9 Romances to Read Once You’ve Binge-Watched Bridgerton

A variety of romance novel covers.
Simon & Schuster/Berkley/Forever

If you’ve already burned through the entire first season of Bridgerton on Netflix, then, gentle reader, you may be in search of something to read that’s equally engaging and romantic. Fortunately, there are more than a few historical romance novels that will satisfy all your post-Bridgerton desires.

Historical romance is a rich and sometimes even diverse genre that goes way beyond the stereotypes, and there’s sure to be a story for pretty much any tastes. Even better: it’s common in the romance world to write full-fledged book series, not just standalone novels, so if you fall in love with one—or more—of the titles below, there’s probably more where they came from!

The Duke and I

If you’ve finished the Netflix version and you’re interested in reading the Julia Quinn books that Bridgerton is based on, start with The Duke and I. The inspiration for most of the first season, the novel narrates the reluctant courtship between star debutante Daphne and Simon, a duke with a tormented past. There are a total of nine books in the series, one for each of the Bridgerton siblings (plus a bonus “epilogue” story)! Fair warning, however: don’t read past the first book if you want to go into future seasons of the Netflix adaptation unspoiled.

The Duchess War

The first entry in Courtney Milan’s The Brothers Sinister series is a historical romance icon at this point, and you can’t go wrong with one of the biggest names in romance today. The Duchess War kicks things off with the story of Minerva, an apparent wallflower with a scandalous, secretive past, and a Robert, duke who figures it all out while trying to keep a secret of his own well buried..

To Have and to Hoax

If it’s the sexy, witty rom-com vibe of Bridgerton you love, then Martha Waters’s To Have and to Hoax should be next on your list. Violet and Audley, the couple at the center, are already married, but they’ve been estranged for years due to a massive fight that they never recovered from. They wind up in an escalating war of fake illnesses, hilarious manipulations, and dramatics, only to realize they still care about each other. The sequel, To Love and to Loathe, is also out this April!

A Princess in Theory

Alyssa Cole’s Reluctant Royals series is what happens when the tropes of nobility and romance are transported into the modern day—and, crucially, center non-white characters. A Princess in Theory starts the series with a grad student, Naledi, who keeps getting spam emails claiming she’s engaged to an African prince, but it turns out those emails aren’t spam at all—not that her “prince” is all that interested in a pre-planned marriage either!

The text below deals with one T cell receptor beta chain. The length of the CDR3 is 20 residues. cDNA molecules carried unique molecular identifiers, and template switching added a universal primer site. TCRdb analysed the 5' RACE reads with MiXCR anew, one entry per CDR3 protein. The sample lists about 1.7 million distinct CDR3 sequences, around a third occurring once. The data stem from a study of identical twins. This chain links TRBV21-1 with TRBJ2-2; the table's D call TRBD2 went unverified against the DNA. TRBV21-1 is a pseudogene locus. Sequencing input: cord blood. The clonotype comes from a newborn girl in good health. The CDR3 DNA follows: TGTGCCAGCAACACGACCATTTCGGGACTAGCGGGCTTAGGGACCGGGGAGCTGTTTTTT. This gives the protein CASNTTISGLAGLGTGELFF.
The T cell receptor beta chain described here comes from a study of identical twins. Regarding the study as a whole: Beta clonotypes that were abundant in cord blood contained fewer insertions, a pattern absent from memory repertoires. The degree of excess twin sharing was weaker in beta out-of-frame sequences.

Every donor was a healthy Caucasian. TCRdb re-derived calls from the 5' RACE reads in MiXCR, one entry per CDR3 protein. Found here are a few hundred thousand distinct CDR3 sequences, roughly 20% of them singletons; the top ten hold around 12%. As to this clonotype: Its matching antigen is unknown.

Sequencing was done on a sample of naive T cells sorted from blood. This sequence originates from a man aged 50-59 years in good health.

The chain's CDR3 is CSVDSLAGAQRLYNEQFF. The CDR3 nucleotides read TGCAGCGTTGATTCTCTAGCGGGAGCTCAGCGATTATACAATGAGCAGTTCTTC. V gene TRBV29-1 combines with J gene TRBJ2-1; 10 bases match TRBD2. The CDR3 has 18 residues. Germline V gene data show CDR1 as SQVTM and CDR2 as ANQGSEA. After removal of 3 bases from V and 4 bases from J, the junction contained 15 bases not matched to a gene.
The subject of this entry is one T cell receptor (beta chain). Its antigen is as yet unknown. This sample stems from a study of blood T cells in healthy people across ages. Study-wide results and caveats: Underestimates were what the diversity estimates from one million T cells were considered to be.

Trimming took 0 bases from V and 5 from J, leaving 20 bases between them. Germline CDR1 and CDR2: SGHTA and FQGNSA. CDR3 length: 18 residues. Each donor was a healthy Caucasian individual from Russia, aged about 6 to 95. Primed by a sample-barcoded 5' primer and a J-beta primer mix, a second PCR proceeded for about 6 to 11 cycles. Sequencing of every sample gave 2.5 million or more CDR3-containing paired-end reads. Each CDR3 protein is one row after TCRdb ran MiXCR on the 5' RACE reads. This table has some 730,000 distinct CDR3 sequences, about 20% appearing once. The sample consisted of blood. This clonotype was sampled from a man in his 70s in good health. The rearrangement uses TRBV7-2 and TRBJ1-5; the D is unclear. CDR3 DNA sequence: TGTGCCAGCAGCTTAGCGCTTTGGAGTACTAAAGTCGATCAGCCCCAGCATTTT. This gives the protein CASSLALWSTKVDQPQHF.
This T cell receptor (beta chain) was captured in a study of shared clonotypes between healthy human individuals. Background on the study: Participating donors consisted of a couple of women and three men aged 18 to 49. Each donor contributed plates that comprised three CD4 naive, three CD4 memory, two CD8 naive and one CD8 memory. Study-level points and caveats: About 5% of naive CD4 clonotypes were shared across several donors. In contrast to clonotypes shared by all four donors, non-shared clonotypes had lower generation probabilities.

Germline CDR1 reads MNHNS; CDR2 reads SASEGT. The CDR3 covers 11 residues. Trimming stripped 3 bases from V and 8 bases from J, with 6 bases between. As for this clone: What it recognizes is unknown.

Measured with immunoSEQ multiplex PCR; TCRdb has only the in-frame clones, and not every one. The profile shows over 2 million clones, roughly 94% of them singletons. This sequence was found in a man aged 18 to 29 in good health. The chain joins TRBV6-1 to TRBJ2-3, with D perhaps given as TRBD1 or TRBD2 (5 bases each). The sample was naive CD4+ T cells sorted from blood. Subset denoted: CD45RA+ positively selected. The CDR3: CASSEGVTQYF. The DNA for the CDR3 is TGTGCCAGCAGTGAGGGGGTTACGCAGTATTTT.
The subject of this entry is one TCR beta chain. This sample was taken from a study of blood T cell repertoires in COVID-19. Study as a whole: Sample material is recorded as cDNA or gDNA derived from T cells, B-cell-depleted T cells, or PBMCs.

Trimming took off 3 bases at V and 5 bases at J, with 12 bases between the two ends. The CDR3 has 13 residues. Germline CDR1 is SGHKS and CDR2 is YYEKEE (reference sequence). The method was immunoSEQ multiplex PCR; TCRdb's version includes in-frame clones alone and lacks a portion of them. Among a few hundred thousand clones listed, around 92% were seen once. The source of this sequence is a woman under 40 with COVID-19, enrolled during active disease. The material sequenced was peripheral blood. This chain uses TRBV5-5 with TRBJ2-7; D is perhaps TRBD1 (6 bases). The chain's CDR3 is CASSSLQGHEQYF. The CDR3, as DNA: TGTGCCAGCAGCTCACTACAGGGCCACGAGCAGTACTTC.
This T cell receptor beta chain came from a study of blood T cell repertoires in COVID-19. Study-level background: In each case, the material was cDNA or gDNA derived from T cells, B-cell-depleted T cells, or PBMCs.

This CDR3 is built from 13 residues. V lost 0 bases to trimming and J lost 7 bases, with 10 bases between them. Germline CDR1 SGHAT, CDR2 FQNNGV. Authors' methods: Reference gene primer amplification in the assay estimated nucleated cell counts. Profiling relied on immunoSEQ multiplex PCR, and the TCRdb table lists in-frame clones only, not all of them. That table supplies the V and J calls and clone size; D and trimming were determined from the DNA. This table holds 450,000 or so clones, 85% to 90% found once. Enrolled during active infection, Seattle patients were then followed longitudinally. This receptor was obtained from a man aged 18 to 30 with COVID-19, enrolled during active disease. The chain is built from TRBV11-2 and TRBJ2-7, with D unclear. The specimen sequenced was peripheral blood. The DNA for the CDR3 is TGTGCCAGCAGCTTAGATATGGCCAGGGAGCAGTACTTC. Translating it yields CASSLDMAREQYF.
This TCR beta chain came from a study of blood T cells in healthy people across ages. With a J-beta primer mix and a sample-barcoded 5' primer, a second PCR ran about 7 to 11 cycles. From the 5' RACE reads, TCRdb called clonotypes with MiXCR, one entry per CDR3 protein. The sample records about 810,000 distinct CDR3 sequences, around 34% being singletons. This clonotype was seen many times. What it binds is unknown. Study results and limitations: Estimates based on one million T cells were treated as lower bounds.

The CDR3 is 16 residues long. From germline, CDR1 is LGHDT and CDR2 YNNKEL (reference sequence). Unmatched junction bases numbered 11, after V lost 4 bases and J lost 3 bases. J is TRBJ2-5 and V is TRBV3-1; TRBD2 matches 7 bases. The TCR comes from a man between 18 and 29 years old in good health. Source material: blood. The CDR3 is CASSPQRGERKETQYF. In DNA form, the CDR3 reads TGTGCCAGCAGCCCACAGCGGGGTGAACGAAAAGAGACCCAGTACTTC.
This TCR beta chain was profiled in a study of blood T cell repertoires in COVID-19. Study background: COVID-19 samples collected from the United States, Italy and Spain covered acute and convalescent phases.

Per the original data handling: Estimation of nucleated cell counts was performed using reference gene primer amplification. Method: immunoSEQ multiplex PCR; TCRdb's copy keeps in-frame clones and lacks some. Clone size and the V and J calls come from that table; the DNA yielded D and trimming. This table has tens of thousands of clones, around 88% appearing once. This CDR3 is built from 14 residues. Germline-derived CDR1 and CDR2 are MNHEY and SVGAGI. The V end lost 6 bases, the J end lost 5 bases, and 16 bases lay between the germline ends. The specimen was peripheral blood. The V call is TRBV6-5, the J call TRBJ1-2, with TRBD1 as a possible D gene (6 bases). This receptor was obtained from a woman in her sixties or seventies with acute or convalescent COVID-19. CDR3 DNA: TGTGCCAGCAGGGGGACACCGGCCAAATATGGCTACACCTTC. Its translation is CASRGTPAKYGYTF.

Bringing Down the Duke

Fans of Bridgerton‘s sparky, conflict-to-love central romance will love Evie Dumore’s A League of Extraordinary Women series. Bringing Down the Duke centers on an ambitious suffragette, Annabelle, whose task is to convince wealthy and powerful men to back their cause. She targets Sebastian, a particularly difficult duke, only for both of them to realize thier mutual dislike is slowly turning into admiration and more.

A Duke, a Lady, and a Baby

Just as Bridgerton mixed things up by expanding its casting beyond the usual lily-white expectations, Vanessa Riley’s Rogues and Remarkable Women series deliberately focuses on heroines from the Caribbean. Her first entry, A Duke, the Lady, and a Baby centers on Patience, a Caribbean heiress newly freed from prison after she questioned her husband’s mysterious suicide. Now, she’s disguising herself as her own son’s nanny, but she’s growing unexpectedly close to his new guardian in the process.

A Lady's Guide to Mischief and Mayhem

Take Bridgerton‘s notorious female columnist, add some murder, and you get Manda Collins’s delightful romance-meets-mystery A Lady’s Guide to Mischief and Mayhem. A female crime columnist irritates a police inspector with her reporting, but when they’re forced to work together, they both have to admit the other has a good point—some of the time, at least.

It Takes Two to Tumble

Where Bridgerton keeps queer romance as a subplot, Cat Sebastian’s Seducing the Sedgwicks series puts it front and center, while maintaining the historical settings. The first book in the series, It Takes Two to Tumble, is about a country vicar who teaches a naval captain’s three children, only to fall in love with the man himself, despite all the drama that surrounds them at every turn.

The Duchess Deal: Girl Meets Duke

The central plot of Bridgerton focuses on a duke who’s fine with love and lust, but not marriage and having an heir. The Duchess Deal: Girl Meets Duke follows the exact opposite plot. A duke needs to marry for the purposes of having an heir, but he’s totally disinterested in any sort of real relationship and feelings. Unfortunately for him, his chosen bride, a strong-willed vicar’s daughter, has other plans. It’s packed with fun tropes and more than a touch of genuine wit and humor, as is the whole series.

Amanda Prahl Amanda Prahl
Amanda Prahl is a freelance contributor to LifeSavvy. She has an MFA in dramatic writing, a BA in literature, and is a former faculty associate focusing on writing craft and history. Her articles have appeared on HowlRound, Slate, Bustle, BroadwayWorld, and ThoughtCo, among others. Read Full Bio »

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